Britain's Strategic Interests — 7 Jun 2000

John Prescott MP, Kingston upon Hull East voted with the majority (No).

The majority of MPs voted against the motion, which read:[1]

  • This House
  • believes that the strategic interests of the United Kingdom will best be served by collective action through the United Nations, NATO, the Commonwealth, the European Security and Defence Identity and similar political, economic and military institutions and initiatives;
  • is concerned that the opportunities for a reduction in nuclear weapons have been prejudiced by the refusal of the United States Senate to ratify the Comprehensive Test Ban Treaty and by the proposal that the United States should deploy a system of National Missile Defence, if necessary in breach of the Anti-Ballistic Missile Treaty;
  • welcomes the 'unequivocal' declaration of the five permanent members of the Security Council that they will seek to eliminate all nuclear weapons in fulfilment of their obligations under the Nuclear Non-Proliferation Treaty;
  • calls upon Her Majesty's Government to state, first, what its policy is towards the United States proposal for National Missile Defence and, secondly, what steps it proposes to take to fulfil its pledge to seek to eliminate nuclear weapons;
  • congratulates the armed forces of the Crown on their successful military campaigns in Kosovo and Sierra Leone but expresses disappointment that in the latter case Her Majesty's Government has chosen to deploy UK forces independently of the United Nations peacekeeping force and not as part of it and thereby failed to strengthen the UN effort and to enhance its credibility; and
  • calls upon Her Majesty's Government to publish the policy criteria by which it determines that there is a need for intervention.

This motion was then replaced by a new one, which read:[2]

  • This House
  • believes that the strategic interests of the United Kingdom are normally best served through collective action through the United Nations, NATO, the Commonwealth, the European Security and Defence Identity, and similar political, economic and military institutions and initiatives, and with allies, but that the United Kingdom should reserve the right to act independently where absolutely necessary;
  • notes that the United States has not yet taken a decision to deploy a National Missile Defence, and that Her Majesty's Government has made clear, both to the US and to Russia, that it wishes to see the Anti-Ballistic Missile Treaty, and strategic stability, preserved;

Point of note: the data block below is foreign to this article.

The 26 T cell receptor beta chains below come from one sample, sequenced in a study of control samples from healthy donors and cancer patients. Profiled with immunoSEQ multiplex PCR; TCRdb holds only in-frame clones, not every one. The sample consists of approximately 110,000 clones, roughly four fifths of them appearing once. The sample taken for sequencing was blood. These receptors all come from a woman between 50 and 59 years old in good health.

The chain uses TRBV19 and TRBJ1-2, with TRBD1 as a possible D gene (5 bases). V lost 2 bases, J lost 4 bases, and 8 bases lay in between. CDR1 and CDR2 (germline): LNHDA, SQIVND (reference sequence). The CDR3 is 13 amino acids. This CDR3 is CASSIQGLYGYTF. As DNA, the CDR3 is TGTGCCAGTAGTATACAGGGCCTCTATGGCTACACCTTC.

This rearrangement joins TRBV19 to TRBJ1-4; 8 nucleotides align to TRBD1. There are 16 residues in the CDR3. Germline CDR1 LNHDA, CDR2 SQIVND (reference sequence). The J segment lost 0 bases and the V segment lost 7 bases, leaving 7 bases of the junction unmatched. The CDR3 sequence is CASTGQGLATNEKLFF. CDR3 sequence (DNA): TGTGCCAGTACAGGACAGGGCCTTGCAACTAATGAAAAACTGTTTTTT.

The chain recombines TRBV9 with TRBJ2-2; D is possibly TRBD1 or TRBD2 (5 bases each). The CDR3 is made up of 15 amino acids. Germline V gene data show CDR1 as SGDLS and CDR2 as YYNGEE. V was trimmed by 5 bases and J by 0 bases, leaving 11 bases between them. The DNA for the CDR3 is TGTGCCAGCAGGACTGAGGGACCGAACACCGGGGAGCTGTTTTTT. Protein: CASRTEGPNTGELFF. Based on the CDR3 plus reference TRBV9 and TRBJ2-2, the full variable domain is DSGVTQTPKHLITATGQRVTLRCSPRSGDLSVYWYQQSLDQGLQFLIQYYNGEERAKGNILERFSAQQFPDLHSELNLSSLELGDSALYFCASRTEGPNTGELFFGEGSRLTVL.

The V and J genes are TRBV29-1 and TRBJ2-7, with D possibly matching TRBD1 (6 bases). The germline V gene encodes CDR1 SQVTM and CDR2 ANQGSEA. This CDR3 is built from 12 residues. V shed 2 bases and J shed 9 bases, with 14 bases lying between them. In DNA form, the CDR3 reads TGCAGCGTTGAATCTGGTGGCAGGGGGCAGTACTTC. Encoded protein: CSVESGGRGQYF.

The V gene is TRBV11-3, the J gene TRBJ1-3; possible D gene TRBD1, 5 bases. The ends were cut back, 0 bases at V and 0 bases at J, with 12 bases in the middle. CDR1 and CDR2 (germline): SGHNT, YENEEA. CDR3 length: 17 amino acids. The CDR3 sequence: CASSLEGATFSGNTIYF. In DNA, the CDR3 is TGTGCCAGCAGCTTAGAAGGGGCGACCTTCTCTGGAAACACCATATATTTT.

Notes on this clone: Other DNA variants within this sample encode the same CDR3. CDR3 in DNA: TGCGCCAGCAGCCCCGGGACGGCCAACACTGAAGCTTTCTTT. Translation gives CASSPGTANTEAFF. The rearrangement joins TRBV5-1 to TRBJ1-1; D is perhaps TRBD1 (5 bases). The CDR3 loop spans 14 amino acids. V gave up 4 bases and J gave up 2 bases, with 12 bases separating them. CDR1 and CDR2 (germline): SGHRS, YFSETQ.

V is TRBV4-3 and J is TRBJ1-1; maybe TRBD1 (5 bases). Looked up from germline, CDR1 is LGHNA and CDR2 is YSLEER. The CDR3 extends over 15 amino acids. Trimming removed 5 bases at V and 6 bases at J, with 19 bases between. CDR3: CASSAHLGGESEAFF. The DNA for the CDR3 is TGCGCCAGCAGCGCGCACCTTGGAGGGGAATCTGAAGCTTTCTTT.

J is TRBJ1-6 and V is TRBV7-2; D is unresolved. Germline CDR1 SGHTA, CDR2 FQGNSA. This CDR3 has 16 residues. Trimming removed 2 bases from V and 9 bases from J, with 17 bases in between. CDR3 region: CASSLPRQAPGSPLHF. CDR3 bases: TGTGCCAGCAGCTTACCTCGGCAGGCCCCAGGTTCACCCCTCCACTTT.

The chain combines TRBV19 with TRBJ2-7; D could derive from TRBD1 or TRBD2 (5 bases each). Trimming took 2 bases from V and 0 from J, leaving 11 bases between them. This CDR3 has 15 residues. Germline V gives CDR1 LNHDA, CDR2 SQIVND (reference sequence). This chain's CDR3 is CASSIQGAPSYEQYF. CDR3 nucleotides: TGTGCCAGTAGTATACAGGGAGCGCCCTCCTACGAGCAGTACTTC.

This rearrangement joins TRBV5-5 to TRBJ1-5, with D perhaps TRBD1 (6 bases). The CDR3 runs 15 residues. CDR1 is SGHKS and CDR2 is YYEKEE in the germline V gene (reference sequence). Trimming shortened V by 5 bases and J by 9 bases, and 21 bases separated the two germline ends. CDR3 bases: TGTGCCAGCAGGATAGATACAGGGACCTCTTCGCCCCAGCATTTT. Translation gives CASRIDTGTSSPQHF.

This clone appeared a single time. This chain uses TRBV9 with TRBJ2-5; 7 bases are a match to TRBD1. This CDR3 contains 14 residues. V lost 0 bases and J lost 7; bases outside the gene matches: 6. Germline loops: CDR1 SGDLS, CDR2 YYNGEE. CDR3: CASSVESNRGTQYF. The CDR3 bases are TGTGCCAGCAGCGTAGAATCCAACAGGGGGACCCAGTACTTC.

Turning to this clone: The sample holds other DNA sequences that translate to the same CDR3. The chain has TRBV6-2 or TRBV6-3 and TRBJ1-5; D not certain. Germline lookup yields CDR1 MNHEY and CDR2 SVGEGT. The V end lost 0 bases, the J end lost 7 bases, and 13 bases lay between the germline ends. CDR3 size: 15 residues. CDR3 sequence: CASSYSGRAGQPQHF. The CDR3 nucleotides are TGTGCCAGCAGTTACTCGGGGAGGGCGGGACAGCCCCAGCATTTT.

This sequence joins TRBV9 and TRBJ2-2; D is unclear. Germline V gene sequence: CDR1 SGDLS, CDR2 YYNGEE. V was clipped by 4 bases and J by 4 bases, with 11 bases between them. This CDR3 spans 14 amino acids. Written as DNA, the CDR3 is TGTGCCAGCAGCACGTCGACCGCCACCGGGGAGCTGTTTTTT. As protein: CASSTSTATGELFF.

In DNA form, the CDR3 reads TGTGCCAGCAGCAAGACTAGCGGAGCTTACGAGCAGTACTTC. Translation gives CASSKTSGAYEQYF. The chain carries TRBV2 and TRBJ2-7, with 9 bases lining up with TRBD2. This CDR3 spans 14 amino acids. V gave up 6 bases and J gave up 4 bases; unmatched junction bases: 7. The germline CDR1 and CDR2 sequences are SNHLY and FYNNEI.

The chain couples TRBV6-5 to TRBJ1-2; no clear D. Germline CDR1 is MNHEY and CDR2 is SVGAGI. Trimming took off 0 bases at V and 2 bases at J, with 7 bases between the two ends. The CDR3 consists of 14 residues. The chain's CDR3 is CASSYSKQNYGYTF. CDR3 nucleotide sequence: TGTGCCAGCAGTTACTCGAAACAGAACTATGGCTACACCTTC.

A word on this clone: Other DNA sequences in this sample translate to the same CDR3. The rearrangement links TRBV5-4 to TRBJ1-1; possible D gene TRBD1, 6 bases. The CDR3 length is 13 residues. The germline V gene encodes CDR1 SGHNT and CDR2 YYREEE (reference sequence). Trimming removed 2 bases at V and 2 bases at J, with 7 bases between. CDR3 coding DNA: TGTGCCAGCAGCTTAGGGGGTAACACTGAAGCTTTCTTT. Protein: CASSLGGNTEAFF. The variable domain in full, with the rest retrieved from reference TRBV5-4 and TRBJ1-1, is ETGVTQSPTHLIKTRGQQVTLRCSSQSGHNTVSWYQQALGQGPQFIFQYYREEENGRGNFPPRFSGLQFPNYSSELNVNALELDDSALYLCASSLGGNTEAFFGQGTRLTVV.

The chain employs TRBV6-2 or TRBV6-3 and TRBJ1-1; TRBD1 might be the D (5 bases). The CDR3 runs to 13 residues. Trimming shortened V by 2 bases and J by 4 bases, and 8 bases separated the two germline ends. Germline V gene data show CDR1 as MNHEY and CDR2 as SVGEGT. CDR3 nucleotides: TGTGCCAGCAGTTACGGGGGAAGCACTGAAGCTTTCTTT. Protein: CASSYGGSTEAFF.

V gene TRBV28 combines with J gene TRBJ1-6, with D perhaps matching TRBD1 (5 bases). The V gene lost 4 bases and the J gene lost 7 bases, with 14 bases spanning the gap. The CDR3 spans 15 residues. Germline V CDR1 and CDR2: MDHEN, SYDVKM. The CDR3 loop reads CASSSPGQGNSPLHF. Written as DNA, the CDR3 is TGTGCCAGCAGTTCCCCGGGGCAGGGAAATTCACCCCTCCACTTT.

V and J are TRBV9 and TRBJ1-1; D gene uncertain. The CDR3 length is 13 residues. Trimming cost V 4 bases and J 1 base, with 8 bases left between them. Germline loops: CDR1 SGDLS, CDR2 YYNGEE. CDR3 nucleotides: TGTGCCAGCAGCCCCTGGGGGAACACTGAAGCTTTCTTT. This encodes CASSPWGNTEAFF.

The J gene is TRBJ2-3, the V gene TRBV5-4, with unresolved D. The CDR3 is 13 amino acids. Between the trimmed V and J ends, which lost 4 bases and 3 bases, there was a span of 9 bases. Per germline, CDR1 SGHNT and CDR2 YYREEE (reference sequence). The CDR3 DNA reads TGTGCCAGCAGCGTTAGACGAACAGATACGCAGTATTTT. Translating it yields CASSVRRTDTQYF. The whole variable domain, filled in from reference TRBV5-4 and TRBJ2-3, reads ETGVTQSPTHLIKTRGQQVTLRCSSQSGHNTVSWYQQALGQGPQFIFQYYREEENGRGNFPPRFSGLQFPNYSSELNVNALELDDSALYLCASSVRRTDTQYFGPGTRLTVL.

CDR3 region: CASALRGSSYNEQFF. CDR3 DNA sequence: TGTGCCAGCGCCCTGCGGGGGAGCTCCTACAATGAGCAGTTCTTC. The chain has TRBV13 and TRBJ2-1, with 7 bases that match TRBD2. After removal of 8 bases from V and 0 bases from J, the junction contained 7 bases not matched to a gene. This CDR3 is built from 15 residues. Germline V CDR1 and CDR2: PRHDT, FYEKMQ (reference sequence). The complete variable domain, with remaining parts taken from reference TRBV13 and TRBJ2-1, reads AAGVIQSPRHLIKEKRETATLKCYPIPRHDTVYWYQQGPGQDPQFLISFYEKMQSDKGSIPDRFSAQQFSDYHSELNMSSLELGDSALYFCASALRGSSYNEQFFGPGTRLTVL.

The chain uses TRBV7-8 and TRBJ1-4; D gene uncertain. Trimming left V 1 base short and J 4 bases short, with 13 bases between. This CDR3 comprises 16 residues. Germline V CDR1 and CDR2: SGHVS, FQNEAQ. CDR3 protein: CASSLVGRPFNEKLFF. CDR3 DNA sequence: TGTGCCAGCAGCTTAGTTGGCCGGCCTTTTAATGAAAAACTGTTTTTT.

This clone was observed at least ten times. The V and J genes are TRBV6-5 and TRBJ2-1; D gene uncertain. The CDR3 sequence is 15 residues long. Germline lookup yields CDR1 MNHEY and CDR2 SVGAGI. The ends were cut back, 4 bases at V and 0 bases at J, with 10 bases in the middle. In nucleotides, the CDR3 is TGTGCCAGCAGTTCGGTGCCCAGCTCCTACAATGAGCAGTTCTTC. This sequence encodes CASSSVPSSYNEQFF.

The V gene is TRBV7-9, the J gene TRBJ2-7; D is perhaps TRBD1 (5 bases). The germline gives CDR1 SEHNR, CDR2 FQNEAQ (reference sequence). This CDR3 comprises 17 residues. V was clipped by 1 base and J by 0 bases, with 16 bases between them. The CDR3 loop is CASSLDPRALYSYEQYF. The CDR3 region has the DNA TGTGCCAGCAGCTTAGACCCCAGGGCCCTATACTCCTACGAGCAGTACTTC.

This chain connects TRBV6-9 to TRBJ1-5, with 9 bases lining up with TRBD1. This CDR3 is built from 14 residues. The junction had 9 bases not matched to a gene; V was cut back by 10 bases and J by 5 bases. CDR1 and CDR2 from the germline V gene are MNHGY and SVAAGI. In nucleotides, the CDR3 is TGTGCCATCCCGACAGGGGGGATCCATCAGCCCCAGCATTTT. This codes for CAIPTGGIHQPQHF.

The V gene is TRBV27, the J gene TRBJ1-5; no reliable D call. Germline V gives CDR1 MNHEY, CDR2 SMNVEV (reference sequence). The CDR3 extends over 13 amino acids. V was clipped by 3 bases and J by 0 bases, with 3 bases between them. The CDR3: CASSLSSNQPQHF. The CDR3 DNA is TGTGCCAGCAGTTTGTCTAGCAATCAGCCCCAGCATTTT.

• welcomes Her Majesty's Government's intention to pursue its pledge to seek to eliminate nuclear weapons through bilateral and multilateral negotiations, including through the Non-Proliferation Treaty machinery; and
  • recalls that a principal aim of the deployment of British forces to Sierra Leone was to allow the deployment of additional UN forces, which is now well under way, and to support the UN effort there, and as such has been welcomed by the UN Secretary General.

which then passed automatically without a further vote.

No members of the Conservative Party participated in this vote.

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Party Summary

Votes by party, red entries are votes against the majority for that party.

What is Tell? '+1 tell' means that in addition one member of that party was a teller for that division lobby.

What are Boths? An MP can vote both aye and no in the same division. The boths page explains this.

What is Turnout? This is measured against the total membership of the party at the time of the vote.

PartyMajority (No)Minority (Aye)BothTurnout
Con0 000.0%
Independent0 1033.3%
Lab227 (+2 tell) 0055.2%
LDem0 36 (+2 tell)080.9%
PC0 2050.0%
SNP0 1016.7%
UUP2 0022.2%
Total:229 40042.4%

Rebel Voters - sorted by party

MPs for which their vote in this division differed from the majority vote of their party. You can see all votes in this division, or every eligible MP who could have voted in this division

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no rebellions

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